~CBS Grammy Awards Show performance
~CBS “Late Night w/David Letterman”
~CBS “The Early Show”
~ABC “Good Morning America”
~NBC “The Tonight Show”
~CMT “The Life and Times of Ralph Stanley”
~Performed at Library of Congress Bicentennial Celebration in April 2000.
~Stanley is the centrally featured artist in D. A. Pennebaker’s Down From the Mountain, (2000) a documentary on the making the O Brother soundtrack--shown in art theaters around the country and available on video.
~The Ralph Stanley Story, a documentary directed by Herb E. Smith for Appalshop Film and Video is available on video (2000).
~“Salute to Ralph Stanley,” a live five-hour music and interview show, was broadcast March 21, 2001, on WSM-AM, the Grand Ole Opry station. Involving Stanley’s musical recollections of the past 55 years, it was designed and hosted by DJ, musician and music scholar Eddie Stubbs. The entire show can be heard at www.wsmonline.com.
~Featured in the bluegrass segment of “A Century of Country,” 13-show series aired on CMT.
~Performed for Presidents Carter and Clinton’s Inaugurations (1977 & 1993).
~Performed for the Queen Elizabeth Hall in London; two extensive tours of Europe; three tours of Japan and the Far East.
~Numerous appearances at the Radio City Music Hall, Carnegie Hall, Ryman Auditorium, Grand Ole Opry, PBS’s “Austin City Limits,” Hollywood Palace, Greek Theatre, Tramps (NY), among many others.
~ has performed continually since 1946. The patriarch of traditional and bluegrass music still does over 150 dates a year.
~Has recorded over 170 albums, more than 30 albums in over 30 years with Rebel Records.
~ Has written and recorded many songs that have become bluegrass standards.
~He is one of the last living founders of a distinctly American art form, which blends rural-based lyrics with fluid, jazz-like instrumental improvisations.
~Stanley’s music--particularly his high, mournful vocals--is so raw, powerful and authentic that it has moved and inspired performers from all musical genres. Bob Dylan, Joan Baez, Dwight Yoakum, Vince Gill, Jerry Garcia, Hal Ketchum, Patty Loveless, John Anderson credit Stanley as a major inspiration.
~Stanley’s band, the Clinch Mountain Boys, has been the incubator for two generations of country and bluegrass superstars, including Ricky Skaggs and the late Keith Whitley.
~Ralph Stanley continues to live in and draw strength from the country, in his case the remote mountainous region of southwestern Virginia.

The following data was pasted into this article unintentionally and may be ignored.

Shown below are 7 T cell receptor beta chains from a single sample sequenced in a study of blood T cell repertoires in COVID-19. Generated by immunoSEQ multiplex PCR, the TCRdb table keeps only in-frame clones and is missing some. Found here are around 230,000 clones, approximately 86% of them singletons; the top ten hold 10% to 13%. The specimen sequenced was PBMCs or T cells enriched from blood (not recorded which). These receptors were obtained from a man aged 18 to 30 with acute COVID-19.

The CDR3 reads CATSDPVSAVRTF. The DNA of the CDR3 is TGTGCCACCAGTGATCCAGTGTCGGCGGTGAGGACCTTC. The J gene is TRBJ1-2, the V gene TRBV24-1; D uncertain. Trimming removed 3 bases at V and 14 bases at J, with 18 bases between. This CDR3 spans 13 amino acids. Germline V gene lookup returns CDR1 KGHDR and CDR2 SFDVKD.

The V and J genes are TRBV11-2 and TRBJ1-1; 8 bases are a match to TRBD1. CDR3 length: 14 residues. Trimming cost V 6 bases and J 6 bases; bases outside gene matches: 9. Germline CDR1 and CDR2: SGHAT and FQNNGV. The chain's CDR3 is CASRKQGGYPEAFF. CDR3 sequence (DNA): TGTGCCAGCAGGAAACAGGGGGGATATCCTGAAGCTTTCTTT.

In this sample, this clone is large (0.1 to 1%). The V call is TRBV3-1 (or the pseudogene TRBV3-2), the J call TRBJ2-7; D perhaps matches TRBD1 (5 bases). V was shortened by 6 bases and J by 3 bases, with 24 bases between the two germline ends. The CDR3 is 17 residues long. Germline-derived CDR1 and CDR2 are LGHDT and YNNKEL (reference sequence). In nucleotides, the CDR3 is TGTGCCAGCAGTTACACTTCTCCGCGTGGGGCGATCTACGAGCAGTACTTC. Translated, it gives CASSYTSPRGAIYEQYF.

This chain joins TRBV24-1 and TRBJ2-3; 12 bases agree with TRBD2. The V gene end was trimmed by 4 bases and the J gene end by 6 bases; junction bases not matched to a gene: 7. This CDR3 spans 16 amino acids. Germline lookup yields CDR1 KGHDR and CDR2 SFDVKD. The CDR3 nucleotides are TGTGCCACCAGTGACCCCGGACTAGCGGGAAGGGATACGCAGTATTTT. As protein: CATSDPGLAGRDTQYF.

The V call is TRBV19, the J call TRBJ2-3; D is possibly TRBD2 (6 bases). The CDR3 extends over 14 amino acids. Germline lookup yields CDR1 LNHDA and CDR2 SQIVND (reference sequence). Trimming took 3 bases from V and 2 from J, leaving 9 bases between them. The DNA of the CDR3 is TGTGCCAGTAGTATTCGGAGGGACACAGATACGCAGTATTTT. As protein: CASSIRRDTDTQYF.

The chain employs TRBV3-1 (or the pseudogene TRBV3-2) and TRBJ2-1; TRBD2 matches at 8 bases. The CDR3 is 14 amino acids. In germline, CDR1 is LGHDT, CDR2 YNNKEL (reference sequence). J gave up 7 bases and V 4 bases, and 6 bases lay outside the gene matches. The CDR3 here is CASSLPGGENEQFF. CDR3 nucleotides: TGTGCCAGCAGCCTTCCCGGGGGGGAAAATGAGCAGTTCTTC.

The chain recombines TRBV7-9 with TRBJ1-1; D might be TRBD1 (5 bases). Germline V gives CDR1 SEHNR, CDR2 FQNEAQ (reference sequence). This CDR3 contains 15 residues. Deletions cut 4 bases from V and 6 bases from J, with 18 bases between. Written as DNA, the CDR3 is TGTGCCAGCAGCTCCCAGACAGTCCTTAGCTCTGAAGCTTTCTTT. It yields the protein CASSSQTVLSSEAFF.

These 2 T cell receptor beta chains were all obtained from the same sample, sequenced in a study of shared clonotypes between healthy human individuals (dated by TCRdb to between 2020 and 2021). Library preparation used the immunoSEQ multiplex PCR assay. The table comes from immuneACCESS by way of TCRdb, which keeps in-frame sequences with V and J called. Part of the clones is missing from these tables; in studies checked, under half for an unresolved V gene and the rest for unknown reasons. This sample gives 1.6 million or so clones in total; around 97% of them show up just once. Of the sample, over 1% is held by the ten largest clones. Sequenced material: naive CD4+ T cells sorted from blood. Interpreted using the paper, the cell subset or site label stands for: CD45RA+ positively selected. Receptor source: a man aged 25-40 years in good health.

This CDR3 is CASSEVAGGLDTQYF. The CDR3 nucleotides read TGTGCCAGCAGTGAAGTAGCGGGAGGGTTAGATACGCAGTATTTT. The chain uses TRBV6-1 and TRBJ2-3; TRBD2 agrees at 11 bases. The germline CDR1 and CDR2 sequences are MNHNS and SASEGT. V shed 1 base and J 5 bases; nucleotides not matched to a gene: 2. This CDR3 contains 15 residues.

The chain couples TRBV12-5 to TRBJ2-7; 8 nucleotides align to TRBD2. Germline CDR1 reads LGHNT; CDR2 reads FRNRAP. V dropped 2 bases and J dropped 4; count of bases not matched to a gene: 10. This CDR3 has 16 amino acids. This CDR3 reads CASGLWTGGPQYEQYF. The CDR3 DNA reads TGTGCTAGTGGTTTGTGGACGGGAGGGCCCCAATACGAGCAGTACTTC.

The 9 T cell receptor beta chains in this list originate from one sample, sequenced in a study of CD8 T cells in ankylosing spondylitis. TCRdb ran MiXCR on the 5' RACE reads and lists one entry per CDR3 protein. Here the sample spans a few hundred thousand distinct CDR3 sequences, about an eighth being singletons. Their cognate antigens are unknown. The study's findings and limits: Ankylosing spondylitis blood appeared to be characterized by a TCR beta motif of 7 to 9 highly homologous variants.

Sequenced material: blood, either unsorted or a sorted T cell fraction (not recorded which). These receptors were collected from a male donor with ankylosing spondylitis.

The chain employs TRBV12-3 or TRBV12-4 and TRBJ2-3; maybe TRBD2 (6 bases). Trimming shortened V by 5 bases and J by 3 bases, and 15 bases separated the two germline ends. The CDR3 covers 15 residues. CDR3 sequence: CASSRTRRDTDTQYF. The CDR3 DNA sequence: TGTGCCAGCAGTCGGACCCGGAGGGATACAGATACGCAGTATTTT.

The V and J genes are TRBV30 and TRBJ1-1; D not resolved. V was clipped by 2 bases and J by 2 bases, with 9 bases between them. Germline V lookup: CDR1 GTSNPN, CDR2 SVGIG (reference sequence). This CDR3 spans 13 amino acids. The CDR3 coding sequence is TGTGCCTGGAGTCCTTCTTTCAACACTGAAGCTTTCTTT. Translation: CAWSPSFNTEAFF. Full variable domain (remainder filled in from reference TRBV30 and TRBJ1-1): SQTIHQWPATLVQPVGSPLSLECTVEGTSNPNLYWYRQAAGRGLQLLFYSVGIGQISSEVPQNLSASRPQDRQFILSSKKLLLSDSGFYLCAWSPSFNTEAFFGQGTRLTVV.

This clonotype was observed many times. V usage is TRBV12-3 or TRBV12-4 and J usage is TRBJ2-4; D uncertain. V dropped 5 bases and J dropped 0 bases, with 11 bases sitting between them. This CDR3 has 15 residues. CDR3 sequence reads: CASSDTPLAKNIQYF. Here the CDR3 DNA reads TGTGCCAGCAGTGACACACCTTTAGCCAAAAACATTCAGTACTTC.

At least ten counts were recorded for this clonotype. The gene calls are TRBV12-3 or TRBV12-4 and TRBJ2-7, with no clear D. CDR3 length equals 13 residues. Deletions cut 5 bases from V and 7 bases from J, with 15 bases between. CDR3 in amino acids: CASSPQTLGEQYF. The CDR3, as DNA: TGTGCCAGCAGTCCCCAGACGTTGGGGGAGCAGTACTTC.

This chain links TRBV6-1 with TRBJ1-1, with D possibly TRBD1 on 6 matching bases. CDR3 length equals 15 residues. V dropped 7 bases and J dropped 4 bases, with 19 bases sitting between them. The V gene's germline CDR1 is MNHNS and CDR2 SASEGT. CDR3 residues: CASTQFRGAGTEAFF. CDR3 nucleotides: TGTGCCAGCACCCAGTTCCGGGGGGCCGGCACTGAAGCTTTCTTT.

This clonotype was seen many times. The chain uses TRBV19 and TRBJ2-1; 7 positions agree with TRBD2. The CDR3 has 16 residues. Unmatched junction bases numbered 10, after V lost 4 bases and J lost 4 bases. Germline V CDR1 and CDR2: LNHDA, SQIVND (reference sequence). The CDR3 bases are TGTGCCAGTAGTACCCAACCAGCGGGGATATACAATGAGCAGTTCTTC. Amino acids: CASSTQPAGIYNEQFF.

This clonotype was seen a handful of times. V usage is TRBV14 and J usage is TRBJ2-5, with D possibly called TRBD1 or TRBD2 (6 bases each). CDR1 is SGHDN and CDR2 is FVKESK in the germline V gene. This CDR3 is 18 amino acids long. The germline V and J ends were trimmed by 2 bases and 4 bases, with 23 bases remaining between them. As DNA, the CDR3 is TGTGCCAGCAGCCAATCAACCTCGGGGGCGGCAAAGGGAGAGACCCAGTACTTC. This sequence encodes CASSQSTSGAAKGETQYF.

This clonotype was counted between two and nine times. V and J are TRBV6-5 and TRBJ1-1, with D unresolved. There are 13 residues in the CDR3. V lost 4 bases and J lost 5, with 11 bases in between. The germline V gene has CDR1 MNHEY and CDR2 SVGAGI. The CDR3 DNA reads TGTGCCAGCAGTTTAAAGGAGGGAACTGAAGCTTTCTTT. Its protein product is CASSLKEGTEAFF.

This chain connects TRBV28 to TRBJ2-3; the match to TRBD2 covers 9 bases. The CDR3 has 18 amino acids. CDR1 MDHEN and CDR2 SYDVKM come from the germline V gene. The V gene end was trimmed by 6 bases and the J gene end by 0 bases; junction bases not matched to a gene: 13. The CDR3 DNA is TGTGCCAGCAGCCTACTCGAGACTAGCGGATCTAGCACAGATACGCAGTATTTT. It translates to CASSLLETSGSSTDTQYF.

What They Are Saying about Ralph Stanley
“A bluegrass deity. . . . Stanley has one of the most expressive voices in the history of American song, a craggy tenor equally adept at praising the Lord and expressing heartbreak.”
“Ralph Stanley is like an uncle to us and now that all my uncles are gone, Ralph's singing is even more precious. This album [A Distant Land to Roam] of classic folk songs is one of his best.”
“A master performer without an expiration date. . . .”
David Gates, senior editor, Newsweek
“A Distant Land to Roam is indispensable: [Here is] the foremost interpreter of traditional country music singing some of the great canonical songs. . . . [This is] one of his most moving recordings."
“The most dangerous seventy-eight-year-old in the biz . . . Ralph Stanley continues to rule American mountain music, playing the bluest grass with the baddest ass.”
NPR’s “Fresh Air”
“. . . easily the most eminent bluegrass singer in the world.”
Los Angeles Times
“. . . a cultural treasure. . . .”
Jon Weisberger, contributing editor, No Depression"
With Distant Land to Roam, Ralph Stanley returns to the Clinch Mountains--his home, and that of the Carter Family--and to the signature sound that has served him so well for almost 60 years. Ralph's stirring, mournful voice is a perfect match for the Carter Family's songs, Mike Seeger's autoharp and James Alan Shelton's "Carter lick" guitar act as wonderful bridges between the past and present, and it is great to hear The Clinch Mountain Boys behind the master once again.
“Then there was Stanley, today’s Elvis of traditional music. With his hands casually clasped at his waist, he filled the theater with his plaintive plea against dying, ‘O Death,’ whose solemn lyrics he magically makes uplifting.”
“The timeless air has always been present in the voice of Ralph Stanley. . . . There was nothing high, lonesome or mournful about his tone. Instead, he embodied the protagonist in an ancient murder ballad. His voice was sharp, scolding, vengeful, and it’s why this music cuts so deep. . . ”
Chicago Sun Times
“. . . Ralph Stanley is undeniably the most important figure in bluegrass music today.”
“And then there was Stanley, who began his set singing ‘O Death’ solo and ended it by leading the entire cast – and the enthralled crowd – in a goose bumps-raising ‘Amazing Grace.’ In a voice raspy but firm, the 74-year old pioneer did nothing fancy with ‘Man of Constant Sorrow’ or the rousing ‘Angel Band.’ He just gave his plainspoken all, moving the air in the room like a man who can’t shake sorrow but still yearns for the light.”